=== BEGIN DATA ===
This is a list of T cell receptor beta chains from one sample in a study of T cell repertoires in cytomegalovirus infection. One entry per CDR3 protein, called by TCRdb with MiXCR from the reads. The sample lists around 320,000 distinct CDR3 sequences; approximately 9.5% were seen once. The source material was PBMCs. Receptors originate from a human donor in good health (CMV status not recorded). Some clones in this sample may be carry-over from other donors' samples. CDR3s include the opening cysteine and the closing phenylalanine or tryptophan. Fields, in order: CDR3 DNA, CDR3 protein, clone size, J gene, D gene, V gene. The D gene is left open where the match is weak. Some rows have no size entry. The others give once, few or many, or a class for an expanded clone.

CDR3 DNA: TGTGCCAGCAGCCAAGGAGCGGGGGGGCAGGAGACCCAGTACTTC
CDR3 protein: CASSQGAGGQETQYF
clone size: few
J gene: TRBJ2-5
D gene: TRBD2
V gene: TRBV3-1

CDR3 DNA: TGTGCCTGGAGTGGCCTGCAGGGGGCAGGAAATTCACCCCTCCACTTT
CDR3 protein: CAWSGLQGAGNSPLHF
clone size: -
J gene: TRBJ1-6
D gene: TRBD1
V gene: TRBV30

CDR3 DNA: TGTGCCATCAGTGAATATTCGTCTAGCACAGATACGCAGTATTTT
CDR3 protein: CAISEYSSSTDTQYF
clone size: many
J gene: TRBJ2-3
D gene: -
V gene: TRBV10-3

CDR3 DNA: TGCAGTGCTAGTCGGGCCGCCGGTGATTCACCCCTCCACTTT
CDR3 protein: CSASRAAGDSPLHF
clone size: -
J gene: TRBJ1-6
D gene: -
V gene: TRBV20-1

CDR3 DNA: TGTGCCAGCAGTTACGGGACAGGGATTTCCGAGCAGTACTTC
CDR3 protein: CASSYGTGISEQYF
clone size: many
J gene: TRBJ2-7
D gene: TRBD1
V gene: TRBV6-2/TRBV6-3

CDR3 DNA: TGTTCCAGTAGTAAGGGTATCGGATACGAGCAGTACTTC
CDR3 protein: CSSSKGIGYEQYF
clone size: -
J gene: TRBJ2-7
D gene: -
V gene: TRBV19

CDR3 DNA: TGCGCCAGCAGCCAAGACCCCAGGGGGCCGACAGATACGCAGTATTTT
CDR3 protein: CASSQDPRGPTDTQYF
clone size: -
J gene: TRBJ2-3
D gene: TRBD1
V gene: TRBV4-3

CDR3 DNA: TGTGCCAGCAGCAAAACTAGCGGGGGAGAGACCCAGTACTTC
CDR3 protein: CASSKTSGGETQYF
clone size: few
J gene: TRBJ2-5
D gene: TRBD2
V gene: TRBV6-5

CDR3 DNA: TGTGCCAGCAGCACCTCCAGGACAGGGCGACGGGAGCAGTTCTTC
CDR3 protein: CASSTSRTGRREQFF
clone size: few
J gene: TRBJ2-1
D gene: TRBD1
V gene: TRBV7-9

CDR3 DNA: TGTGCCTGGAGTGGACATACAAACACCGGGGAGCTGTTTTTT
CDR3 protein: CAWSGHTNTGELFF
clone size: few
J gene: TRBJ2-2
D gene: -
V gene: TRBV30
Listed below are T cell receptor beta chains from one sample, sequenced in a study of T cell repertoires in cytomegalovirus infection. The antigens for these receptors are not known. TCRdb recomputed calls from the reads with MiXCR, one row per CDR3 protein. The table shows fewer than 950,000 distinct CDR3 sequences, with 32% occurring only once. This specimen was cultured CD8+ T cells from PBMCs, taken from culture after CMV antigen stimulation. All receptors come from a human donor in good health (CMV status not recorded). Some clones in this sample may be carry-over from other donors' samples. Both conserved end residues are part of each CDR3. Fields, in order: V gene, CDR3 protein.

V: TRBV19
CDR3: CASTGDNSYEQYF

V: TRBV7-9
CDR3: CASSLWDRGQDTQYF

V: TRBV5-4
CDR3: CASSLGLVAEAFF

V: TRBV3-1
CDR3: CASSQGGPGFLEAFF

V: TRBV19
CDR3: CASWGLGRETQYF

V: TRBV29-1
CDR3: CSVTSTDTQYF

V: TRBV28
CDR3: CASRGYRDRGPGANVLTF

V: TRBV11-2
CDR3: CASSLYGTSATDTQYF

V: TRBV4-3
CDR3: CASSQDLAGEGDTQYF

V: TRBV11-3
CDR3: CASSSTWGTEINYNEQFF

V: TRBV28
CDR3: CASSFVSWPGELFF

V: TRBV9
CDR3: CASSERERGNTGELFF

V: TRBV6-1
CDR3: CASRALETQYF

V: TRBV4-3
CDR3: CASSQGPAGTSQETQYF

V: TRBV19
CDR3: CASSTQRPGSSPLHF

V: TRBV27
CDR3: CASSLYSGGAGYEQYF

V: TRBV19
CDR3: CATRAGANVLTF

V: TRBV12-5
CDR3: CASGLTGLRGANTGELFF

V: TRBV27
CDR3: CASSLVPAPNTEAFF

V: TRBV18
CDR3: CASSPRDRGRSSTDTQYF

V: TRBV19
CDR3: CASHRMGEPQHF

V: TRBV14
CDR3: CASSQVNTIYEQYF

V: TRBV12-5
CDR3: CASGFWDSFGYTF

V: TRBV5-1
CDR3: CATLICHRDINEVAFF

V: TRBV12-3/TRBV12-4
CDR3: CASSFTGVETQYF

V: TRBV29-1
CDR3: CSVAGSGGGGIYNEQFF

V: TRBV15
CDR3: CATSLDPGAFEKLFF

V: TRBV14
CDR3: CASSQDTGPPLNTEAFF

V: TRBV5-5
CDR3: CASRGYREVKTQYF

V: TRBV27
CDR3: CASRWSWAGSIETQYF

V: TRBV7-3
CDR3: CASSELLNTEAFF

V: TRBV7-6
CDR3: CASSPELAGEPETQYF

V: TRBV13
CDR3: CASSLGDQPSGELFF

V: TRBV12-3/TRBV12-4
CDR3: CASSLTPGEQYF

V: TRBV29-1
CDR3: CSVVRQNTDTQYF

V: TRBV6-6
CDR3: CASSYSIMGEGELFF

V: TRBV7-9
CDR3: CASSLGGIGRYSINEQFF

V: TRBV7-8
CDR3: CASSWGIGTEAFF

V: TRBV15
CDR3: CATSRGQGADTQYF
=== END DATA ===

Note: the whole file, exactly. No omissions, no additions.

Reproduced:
This is a list of T cell receptor beta chains from one sample in a study of T cell repertoires in cytomegalovirus infection. One entry per CDR3 protein, called by TCRdb with MiXCR from the reads. The sample lists around 320,000 distinct CDR3 sequences; approximately 9.5% were seen once. The source material was PBMCs. Receptors originate from a human donor in good health (CMV status not recorded). Some clones in this sample may be carry-over from other donors' samples. CDR3s include the opening cysteine and the closing phenylalanine or tryptophan. Fields, in order: CDR3 DNA, CDR3 protein, clone size, J gene, D gene, V gene. The D gene is left open where the match is weak. Some rows have no size entry. The others give once, few or many, or a class for an expanded clone.

CDR3 DNA: TGTGCCAGCAGCCAAGGAGCGGGGGGGCAGGAGACCCAGTACTTC
CDR3 protein: CASSQGAGGQETQYF
clone size: few
J gene: TRBJ2-5
D gene: TRBD2
V gene: TRBV3-1

CDR3 DNA: TGTGCCTGGAGTGGCCTGCAGGGGGCAGGAAATTCACCCCTCCACTTT
CDR3 protein: CAWSGLQGAGNSPLHF
clone size: -
J gene: TRBJ1-6
D gene: TRBD1
V gene: TRBV30

CDR3 DNA: TGTGCCATCAGTGAATATTCGTCTAGCACAGATACGCAGTATTTT
CDR3 protein: CAISEYSSSTDTQYF
clone size: many
J gene: TRBJ2-3
D gene: -
V gene: TRBV10-3

CDR3 DNA: TGCAGTGCTAGTCGGGCCGCCGGTGATTCACCCCTCCACTTT
CDR3 protein: CSASRAAGDSPLHF
clone size: -
J gene: TRBJ1-6
D gene: -
V gene: TRBV20-1

CDR3 DNA: TGTGCCAGCAGTTACGGGACAGGGATTTCCGAGCAGTACTTC
CDR3 protein: CASSYGTGISEQYF
clone size: many
J gene: TRBJ2-7
D gene: TRBD1
V gene: TRBV6-2/TRBV6-3

CDR3 DNA: TGTTCCAGTAGTAAGGGTATCGGATACGAGCAGTACTTC
CDR3 protein: CSSSKGIGYEQYF
clone size: -
J gene: TRBJ2-7
D gene: -
V gene: TRBV19

CDR3 DNA: TGCGCCAGCAGCCAAGACCCCAGGGGGCCGACAGATACGCAGTATTTT
CDR3 protein: CASSQDPRGPTDTQYF
clone size: -
J gene: TRBJ2-3
D gene: TRBD1
V gene: TRBV4-3

CDR3 DNA: TGTGCCAGCAGCAAAACTAGCGGGGGAGAGACCCAGTACTTC
CDR3 protein: CASSKTSGGETQYF
clone size: few
J gene: TRBJ2-5
D gene: TRBD2
V gene: TRBV6-5

CDR3 DNA: TGTGCCAGCAGCACCTCCAGGACAGGGCGACGGGAGCAGTTCTTC
CDR3 protein: CASSTSRTGRREQFF
clone size: few
J gene: TRBJ2-1
D gene: TRBD1
V gene: TRBV7-9

CDR3 DNA: TGTGCCTGGAGTGGACATACAAACACCGGGGAGCTGTTTTTT
CDR3 protein: CAWSGHTNTGELFF
clone size: few
J gene: TRBJ2-2
D gene: -
V gene: TRBV30
Listed below are T cell receptor beta chains from one sample, sequenced in a study of T cell repertoires in cytomegalovirus infection. The antigens for these receptors are not known. TCRdb recomputed calls from the reads with MiXCR, one row per CDR3 protein. The table shows fewer than 950,000 distinct CDR3 sequences, with 32% occurring only once. This specimen was cultured CD8+ T cells from PBMCs, taken from culture after CMV antigen stimulation. All receptors come from a human donor in good health (CMV status not recorded). Some clones in this sample may be carry-over from other donors' samples. Both conserved end residues are part of each CDR3. Fields, in order: V gene, CDR3 protein.

V: TRBV19
CDR3: CASTGDNSYEQYF

V: TRBV7-9
CDR3: CASSLWDRGQDTQYF

V: TRBV5-4
CDR3: CASSLGLVAEAFF

V: TRBV3-1
CDR3: CASSQGGPGFLEAFF

V: TRBV19
CDR3: CASWGLGRETQYF

V: TRBV29-1
CDR3: CSVTSTDTQYF

V: TRBV28
CDR3: CASRGYRDRGPGANVLTF

V: TRBV11-2
CDR3: CASSLYGTSATDTQYF

V: TRBV4-3
CDR3: CASSQDLAGEGDTQYF

V: TRBV11-3
CDR3: CASSSTWGTEINYNEQFF

V: TRBV28
CDR3: CASSFVSWPGELFF

V: TRBV9
CDR3: CASSERERGNTGELFF

V: TRBV6-1
CDR3: CASRALETQYF

V: TRBV4-3
CDR3: CASSQGPAGTSQETQYF

V: TRBV19
CDR3: CASSTQRPGSSPLHF

V: TRBV27
CDR3: CASSLYSGGAGYEQYF

V: TRBV19
CDR3: CATRAGANVLTF

V: TRBV12-5
CDR3: CASGLTGLRGANTGELFF

V: TRBV27
CDR3: CASSLVPAPNTEAFF

V: TRBV18
CDR3: CASSPRDRGRSSTDTQYF

V: TRBV19
CDR3: CASHRMGEPQHF

V: TRBV14
CDR3: CASSQVNTIYEQYF

V: TRBV12-5
CDR3: CASGFWDSFGYTF

V: TRBV5-1
CDR3: CATLICHRDINEVAFF

V: TRBV12-3/TRBV12-4
CDR3: CASSFTGVETQYF

V: TRBV29-1
CDR3: CSVAGSGGGGIYNEQFF

V: TRBV15
CDR3: CATSLDPGAFEKLFF

V: TRBV14
CDR3: CASSQDTGPPLNTEAFF

V: TRBV5-5
CDR3: CASRGYREVKTQYF

V: TRBV27
CDR3: CASRWSWAGSIETQYF

V: TRBV7-3
CDR3: CASSELLNTEAFF

V: TRBV7-6
CDR3: CASSPELAGEPETQYF

V: TRBV13
CDR3: CASSLGDQPSGELFF

V: TRBV12-3/TRBV12-4
CDR3: CASSLTPGEQYF

V: TRBV29-1
CDR3: CSVVRQNTDTQYF

V: TRBV6-6
CDR3: CASSYSIMGEGELFF

V: TRBV7-9
CDR3: CASSLGGIGRYSINEQFF

V: TRBV7-8
CDR3: CASSWGIGTEAFF

V: TRBV15
CDR3: CATSRGQGADTQYF